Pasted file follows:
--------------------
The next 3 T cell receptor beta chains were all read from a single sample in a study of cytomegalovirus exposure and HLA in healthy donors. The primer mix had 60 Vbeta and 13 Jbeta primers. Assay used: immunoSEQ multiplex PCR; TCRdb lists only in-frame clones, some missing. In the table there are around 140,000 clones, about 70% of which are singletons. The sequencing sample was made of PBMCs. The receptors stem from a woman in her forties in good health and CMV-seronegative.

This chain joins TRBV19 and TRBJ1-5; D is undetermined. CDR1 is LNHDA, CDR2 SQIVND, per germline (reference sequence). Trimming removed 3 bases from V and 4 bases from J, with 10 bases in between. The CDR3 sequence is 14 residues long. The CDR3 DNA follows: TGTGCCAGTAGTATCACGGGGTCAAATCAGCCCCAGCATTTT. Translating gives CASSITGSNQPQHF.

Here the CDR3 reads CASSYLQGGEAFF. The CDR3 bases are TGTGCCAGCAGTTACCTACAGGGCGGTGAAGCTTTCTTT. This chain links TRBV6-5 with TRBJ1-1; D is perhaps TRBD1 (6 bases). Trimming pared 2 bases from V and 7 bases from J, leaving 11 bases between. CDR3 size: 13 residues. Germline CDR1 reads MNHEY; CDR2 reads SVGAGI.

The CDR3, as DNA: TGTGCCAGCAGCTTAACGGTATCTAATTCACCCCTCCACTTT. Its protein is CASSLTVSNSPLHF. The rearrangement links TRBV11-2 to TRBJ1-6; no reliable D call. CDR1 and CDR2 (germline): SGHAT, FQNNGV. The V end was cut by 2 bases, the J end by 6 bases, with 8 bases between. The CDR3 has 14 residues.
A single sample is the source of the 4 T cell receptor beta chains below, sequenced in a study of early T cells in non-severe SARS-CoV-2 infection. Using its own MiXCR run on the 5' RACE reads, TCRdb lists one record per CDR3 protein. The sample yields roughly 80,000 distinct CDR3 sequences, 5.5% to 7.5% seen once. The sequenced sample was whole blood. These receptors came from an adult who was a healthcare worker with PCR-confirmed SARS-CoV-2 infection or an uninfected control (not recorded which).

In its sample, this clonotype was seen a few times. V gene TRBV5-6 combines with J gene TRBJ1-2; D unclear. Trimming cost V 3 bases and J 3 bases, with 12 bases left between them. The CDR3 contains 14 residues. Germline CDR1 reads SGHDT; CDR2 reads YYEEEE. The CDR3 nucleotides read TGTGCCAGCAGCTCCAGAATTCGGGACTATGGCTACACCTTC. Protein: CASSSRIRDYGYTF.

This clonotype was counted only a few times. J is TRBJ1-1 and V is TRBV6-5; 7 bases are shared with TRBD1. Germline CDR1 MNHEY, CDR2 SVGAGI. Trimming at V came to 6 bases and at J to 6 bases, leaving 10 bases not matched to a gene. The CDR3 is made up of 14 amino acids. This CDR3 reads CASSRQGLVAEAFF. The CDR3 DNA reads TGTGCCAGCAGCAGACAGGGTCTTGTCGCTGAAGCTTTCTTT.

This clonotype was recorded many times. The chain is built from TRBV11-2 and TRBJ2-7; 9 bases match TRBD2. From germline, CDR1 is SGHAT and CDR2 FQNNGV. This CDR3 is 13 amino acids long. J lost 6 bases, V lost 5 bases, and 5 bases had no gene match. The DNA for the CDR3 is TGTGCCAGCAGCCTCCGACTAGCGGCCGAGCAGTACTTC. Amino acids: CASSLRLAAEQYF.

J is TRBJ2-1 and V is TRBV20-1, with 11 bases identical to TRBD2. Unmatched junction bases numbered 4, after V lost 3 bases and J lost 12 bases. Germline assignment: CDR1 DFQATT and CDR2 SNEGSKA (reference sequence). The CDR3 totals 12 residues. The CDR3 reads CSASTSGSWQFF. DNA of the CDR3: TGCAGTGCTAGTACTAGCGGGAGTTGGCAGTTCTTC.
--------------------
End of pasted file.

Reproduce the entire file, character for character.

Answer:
The next 3 T cell receptor beta chains were all read from a single sample in a study of cytomegalovirus exposure and HLA in healthy donors. The primer mix had 60 Vbeta and 13 Jbeta primers. Assay used: immunoSEQ multiplex PCR; TCRdb lists only in-frame clones, some missing. In the table there are around 140,000 clones, about 70% of which are singletons. The sequencing sample was made of PBMCs. The receptors stem from a woman in her forties in good health and CMV-seronegative.

This chain joins TRBV19 and TRBJ1-5; D is undetermined. CDR1 is LNHDA, CDR2 SQIVND, per germline (reference sequence). Trimming removed 3 bases from V and 4 bases from J, with 10 bases in between. The CDR3 sequence is 14 residues long. The CDR3 DNA follows: TGTGCCAGTAGTATCACGGGGTCAAATCAGCCCCAGCATTTT. Translating gives CASSITGSNQPQHF.

Here the CDR3 reads CASSYLQGGEAFF. The CDR3 bases are TGTGCCAGCAGTTACCTACAGGGCGGTGAAGCTTTCTTT. This chain links TRBV6-5 with TRBJ1-1; D is perhaps TRBD1 (6 bases). Trimming pared 2 bases from V and 7 bases from J, leaving 11 bases between. CDR3 size: 13 residues. Germline CDR1 reads MNHEY; CDR2 reads SVGAGI.

The CDR3, as DNA: TGTGCCAGCAGCTTAACGGTATCTAATTCACCCCTCCACTTT. Its protein is CASSLTVSNSPLHF. The rearrangement links TRBV11-2 to TRBJ1-6; no reliable D call. CDR1 and CDR2 (germline): SGHAT, FQNNGV. The V end was cut by 2 bases, the J end by 6 bases, with 8 bases between. The CDR3 has 14 residues.
A single sample is the source of the 4 T cell receptor beta chains below, sequenced in a study of early T cells in non-severe SARS-CoV-2 infection. Using its own MiXCR run on the 5' RACE reads, TCRdb lists one record per CDR3 protein. The sample yields roughly 80,000 distinct CDR3 sequences, 5.5% to 7.5% seen once. The sequenced sample was whole blood. These receptors came from an adult who was a healthcare worker with PCR-confirmed SARS-CoV-2 infection or an uninfected control (not recorded which).

In its sample, this clonotype was seen a few times. V gene TRBV5-6 combines with J gene TRBJ1-2; D unclear. Trimming cost V 3 bases and J 3 bases, with 12 bases left between them. The CDR3 contains 14 residues. Germline CDR1 reads SGHDT; CDR2 reads YYEEEE. The CDR3 nucleotides read TGTGCCAGCAGCTCCAGAATTCGGGACTATGGCTACACCTTC. Protein: CASSSRIRDYGYTF.

This clonotype was counted only a few times. J is TRBJ1-1 and V is TRBV6-5; 7 bases are shared with TRBD1. Germline CDR1 MNHEY, CDR2 SVGAGI. Trimming at V came to 6 bases and at J to 6 bases, leaving 10 bases not matched to a gene. The CDR3 is made up of 14 amino acids. This CDR3 reads CASSRQGLVAEAFF. The CDR3 DNA reads TGTGCCAGCAGCAGACAGGGTCTTGTCGCTGAAGCTTTCTTT.

This clonotype was recorded many times. The chain is built from TRBV11-2 and TRBJ2-7; 9 bases match TRBD2. From germline, CDR1 is SGHAT and CDR2 FQNNGV. This CDR3 is 13 amino acids long. J lost 6 bases, V lost 5 bases, and 5 bases had no gene match. The DNA for the CDR3 is TGTGCCAGCAGCCTCCGACTAGCGGCCGAGCAGTACTTC. Amino acids: CASSLRLAAEQYF.

J is TRBJ2-1 and V is TRBV20-1, with 11 bases identical to TRBD2. Unmatched junction bases numbered 4, after V lost 3 bases and J lost 12 bases. Germline assignment: CDR1 DFQATT and CDR2 SNEGSKA (reference sequence). The CDR3 totals 12 residues. The CDR3 reads CSASTSGSWQFF. DNA of the CDR3: TGCAGTGCTAGTACTAGCGGGAGTTGGCAGTTCTTC.